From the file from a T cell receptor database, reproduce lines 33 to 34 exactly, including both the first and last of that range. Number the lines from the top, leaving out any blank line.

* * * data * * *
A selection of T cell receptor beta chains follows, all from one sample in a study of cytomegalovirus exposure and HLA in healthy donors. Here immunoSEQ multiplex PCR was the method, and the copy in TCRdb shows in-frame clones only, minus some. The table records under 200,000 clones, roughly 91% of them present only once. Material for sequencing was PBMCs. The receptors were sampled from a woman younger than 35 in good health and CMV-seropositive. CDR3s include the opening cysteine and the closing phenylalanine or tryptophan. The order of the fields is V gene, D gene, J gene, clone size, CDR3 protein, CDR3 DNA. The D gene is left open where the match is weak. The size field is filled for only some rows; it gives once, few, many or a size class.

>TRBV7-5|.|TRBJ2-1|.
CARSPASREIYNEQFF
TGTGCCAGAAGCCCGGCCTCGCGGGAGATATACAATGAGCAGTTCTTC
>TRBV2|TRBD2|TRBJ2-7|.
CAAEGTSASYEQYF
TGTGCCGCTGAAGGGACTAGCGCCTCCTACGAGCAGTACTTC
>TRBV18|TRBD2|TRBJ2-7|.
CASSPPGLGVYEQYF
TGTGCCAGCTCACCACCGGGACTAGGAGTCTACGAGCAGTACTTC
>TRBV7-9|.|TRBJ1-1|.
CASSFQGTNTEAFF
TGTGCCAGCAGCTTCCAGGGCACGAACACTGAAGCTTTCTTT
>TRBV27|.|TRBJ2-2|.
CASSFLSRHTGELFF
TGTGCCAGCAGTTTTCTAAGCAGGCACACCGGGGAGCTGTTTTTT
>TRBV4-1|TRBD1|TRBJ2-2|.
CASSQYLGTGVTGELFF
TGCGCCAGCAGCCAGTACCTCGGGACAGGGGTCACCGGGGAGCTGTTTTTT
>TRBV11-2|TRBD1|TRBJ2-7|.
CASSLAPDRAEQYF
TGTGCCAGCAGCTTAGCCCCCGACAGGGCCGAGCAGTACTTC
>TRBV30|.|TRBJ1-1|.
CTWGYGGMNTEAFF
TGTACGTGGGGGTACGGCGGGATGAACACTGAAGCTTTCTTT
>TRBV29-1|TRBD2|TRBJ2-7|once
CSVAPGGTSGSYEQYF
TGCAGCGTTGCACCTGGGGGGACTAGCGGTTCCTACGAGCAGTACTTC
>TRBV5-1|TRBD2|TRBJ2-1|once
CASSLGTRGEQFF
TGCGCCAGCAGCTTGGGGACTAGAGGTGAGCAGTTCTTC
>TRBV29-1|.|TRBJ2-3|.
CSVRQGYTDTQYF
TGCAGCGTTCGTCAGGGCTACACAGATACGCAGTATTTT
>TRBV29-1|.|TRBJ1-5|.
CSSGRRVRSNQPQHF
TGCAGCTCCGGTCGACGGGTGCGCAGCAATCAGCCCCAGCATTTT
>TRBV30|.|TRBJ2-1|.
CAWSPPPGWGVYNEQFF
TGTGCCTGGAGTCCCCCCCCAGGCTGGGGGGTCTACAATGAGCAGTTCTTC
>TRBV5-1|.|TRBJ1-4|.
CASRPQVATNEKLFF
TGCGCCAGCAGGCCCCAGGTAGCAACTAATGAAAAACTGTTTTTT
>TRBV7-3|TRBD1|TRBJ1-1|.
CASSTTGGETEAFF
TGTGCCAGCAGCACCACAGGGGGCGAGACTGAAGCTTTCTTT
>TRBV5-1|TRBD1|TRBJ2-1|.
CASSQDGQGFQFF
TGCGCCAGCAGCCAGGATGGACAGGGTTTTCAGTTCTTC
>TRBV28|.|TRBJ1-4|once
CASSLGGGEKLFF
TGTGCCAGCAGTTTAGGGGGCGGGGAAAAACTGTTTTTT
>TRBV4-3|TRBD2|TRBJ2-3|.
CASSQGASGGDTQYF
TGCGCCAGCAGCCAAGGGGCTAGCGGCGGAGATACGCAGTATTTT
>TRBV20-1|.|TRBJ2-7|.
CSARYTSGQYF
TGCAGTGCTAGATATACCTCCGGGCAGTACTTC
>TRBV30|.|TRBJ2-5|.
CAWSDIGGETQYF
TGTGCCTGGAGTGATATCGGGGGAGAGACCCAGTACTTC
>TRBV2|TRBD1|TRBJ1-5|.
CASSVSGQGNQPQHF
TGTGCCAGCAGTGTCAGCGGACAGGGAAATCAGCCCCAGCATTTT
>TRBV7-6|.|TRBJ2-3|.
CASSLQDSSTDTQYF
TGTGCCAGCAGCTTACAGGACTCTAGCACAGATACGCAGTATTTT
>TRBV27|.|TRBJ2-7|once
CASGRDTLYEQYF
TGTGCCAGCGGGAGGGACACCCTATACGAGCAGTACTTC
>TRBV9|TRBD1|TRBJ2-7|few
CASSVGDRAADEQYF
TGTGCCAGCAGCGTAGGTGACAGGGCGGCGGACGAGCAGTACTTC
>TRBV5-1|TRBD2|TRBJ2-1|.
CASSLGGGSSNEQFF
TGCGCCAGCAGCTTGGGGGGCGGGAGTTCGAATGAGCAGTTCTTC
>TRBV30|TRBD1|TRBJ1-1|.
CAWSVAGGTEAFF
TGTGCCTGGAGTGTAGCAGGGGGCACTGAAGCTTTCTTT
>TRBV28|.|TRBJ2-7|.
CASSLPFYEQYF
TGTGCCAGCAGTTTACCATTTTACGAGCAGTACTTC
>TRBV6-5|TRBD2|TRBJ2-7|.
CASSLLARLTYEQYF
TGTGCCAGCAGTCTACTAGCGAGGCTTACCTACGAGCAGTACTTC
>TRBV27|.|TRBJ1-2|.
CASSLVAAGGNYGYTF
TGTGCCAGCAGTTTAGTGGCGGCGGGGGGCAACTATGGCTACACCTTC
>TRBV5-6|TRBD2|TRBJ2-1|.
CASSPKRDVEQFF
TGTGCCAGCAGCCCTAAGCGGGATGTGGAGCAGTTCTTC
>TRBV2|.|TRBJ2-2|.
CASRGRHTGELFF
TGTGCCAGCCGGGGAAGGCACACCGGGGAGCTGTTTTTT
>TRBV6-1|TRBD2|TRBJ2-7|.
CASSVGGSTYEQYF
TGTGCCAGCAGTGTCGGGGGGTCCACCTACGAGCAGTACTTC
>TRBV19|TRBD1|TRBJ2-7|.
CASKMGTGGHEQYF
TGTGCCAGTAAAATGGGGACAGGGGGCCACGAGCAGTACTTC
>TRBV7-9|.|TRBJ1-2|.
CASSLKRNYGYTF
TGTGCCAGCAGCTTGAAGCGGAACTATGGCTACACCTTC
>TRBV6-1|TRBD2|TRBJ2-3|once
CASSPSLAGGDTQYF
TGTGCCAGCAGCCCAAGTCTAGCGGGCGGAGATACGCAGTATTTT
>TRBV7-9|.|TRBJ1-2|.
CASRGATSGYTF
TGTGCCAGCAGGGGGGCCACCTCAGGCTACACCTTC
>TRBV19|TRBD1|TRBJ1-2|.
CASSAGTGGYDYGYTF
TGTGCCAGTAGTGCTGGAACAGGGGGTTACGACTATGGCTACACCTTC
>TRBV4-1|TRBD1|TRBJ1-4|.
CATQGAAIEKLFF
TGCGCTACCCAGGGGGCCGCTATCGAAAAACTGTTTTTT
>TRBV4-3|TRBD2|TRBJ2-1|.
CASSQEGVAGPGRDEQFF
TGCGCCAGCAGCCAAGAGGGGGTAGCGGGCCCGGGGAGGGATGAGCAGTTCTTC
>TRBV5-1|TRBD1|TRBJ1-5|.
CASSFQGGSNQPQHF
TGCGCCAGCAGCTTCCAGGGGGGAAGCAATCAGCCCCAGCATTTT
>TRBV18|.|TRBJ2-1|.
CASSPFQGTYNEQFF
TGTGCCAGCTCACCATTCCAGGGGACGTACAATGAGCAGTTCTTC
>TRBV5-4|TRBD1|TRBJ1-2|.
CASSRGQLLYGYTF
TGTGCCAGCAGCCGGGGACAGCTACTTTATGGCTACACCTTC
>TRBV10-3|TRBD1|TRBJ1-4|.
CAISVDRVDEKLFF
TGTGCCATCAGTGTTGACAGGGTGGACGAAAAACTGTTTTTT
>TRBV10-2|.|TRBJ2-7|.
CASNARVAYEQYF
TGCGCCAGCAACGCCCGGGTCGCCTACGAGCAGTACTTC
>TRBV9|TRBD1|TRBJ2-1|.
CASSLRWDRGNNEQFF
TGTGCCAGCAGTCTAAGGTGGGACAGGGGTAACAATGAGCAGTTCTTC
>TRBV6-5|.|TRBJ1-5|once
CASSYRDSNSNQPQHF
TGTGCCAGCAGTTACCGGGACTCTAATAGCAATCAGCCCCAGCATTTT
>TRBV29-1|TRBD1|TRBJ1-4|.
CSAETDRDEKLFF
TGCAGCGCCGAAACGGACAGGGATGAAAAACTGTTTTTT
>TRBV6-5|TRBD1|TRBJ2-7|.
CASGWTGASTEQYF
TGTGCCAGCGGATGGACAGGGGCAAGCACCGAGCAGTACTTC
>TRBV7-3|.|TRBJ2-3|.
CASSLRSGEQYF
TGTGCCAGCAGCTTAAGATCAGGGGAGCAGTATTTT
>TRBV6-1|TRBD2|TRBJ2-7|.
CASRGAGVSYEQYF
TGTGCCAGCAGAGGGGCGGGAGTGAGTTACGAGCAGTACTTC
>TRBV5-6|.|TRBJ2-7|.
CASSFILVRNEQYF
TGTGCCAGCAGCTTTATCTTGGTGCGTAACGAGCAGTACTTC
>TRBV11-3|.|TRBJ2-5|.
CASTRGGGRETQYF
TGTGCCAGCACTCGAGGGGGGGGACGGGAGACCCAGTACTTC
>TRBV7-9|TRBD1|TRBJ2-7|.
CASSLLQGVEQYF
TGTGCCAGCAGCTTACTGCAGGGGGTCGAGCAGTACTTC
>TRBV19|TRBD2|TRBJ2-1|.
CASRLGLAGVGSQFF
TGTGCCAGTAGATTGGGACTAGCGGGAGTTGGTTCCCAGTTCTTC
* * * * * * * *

CSVRQGYTDTQYF
TGCAGCGTTCGTCAGGGCTACACAGATACGCAGTATTTT